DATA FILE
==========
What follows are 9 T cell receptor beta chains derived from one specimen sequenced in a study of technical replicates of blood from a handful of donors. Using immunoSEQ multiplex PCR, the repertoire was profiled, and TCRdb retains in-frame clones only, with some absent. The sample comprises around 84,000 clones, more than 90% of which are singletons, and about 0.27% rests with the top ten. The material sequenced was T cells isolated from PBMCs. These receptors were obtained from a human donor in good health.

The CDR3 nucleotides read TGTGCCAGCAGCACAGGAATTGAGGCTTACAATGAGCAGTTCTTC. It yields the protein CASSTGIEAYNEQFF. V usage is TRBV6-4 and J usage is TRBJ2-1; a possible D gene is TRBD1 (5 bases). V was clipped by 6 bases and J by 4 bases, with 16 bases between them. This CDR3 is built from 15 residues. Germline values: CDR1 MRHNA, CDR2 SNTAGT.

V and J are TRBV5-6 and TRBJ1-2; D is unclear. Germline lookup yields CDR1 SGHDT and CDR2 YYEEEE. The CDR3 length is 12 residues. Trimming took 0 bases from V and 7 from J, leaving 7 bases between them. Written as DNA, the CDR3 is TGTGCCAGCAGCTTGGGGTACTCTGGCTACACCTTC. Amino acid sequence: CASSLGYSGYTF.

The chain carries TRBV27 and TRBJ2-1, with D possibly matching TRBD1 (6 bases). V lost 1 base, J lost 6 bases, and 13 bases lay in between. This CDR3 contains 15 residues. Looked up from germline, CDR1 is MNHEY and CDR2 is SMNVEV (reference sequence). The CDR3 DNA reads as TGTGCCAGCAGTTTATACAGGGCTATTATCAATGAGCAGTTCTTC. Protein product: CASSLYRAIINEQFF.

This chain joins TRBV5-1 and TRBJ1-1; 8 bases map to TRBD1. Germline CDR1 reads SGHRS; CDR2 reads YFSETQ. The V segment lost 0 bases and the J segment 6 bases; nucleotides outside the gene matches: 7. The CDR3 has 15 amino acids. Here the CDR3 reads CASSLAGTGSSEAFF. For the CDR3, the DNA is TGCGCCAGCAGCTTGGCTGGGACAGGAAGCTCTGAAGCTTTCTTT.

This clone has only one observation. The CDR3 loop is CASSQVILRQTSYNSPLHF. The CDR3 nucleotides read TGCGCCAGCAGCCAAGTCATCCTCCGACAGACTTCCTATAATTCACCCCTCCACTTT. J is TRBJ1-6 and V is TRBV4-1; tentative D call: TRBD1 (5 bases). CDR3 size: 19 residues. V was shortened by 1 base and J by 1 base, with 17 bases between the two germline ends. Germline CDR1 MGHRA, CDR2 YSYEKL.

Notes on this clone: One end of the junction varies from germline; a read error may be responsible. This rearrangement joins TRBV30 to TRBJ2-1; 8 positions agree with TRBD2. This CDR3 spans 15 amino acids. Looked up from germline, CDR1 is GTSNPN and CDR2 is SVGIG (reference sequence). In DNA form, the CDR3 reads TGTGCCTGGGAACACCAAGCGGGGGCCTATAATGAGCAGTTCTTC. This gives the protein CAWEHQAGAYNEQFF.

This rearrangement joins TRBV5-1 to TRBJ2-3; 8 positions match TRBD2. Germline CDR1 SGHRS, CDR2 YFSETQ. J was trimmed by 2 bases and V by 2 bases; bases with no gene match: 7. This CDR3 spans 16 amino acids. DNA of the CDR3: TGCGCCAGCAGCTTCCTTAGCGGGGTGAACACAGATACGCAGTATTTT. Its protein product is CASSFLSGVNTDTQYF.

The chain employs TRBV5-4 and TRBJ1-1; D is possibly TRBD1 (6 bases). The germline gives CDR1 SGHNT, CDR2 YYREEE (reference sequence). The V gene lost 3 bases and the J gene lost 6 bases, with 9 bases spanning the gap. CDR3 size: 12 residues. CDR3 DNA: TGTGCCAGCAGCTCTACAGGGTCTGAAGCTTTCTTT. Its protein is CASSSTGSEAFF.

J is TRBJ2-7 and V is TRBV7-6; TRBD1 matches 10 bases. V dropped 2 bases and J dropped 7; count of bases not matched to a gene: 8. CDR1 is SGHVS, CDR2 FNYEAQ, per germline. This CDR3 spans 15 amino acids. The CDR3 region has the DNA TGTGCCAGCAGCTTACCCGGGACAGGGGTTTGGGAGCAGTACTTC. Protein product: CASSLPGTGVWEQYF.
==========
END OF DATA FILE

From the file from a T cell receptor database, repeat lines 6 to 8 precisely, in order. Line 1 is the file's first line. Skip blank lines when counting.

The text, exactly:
This clone has only one observation. The CDR3 loop is CASSQVILRQTSYNSPLHF. The CDR3 nucleotides read TGCGCCAGCAGCCAAGTCATCCTCCGACAGACTTCCTATAATTCACCCCTCCACTTT. J is TRBJ1-6 and V is TRBV4-1; tentative D call: TRBD1 (5 bases). CDR3 size: 19 residues. V was shortened by 1 base and J by 1 base, with 17 bases between the two germline ends. Germline CDR1 MGHRA, CDR2 YSYEKL.

Notes on this clone: One end of the junction varies from germline; a read error may be responsible. This rearrangement joins TRBV30 to TRBJ2-1; 8 positions agree with TRBD2. This CDR3 spans 15 amino acids. Looked up from germline, CDR1 is GTSNPN and CDR2 is SVGIG (reference sequence). In DNA form, the CDR3 reads TGTGCCTGGGAACACCAAGCGGGGGCCTATAATGAGCAGTTCTTC. This gives the protein CAWEHQAGAYNEQFF.

This rearrangement joins TRBV5-1 to TRBJ2-3; 8 positions match TRBD2. Germline CDR1 SGHRS, CDR2 YFSETQ. J was trimmed by 2 bases and V by 2 bases; bases with no gene match: 7. This CDR3 spans 16 amino acids. DNA of the CDR3: TGCGCCAGCAGCTTCCTTAGCGGGGTGAACACAGATACGCAGTATTTT. Its protein product is CASSFLSGVNTDTQYF.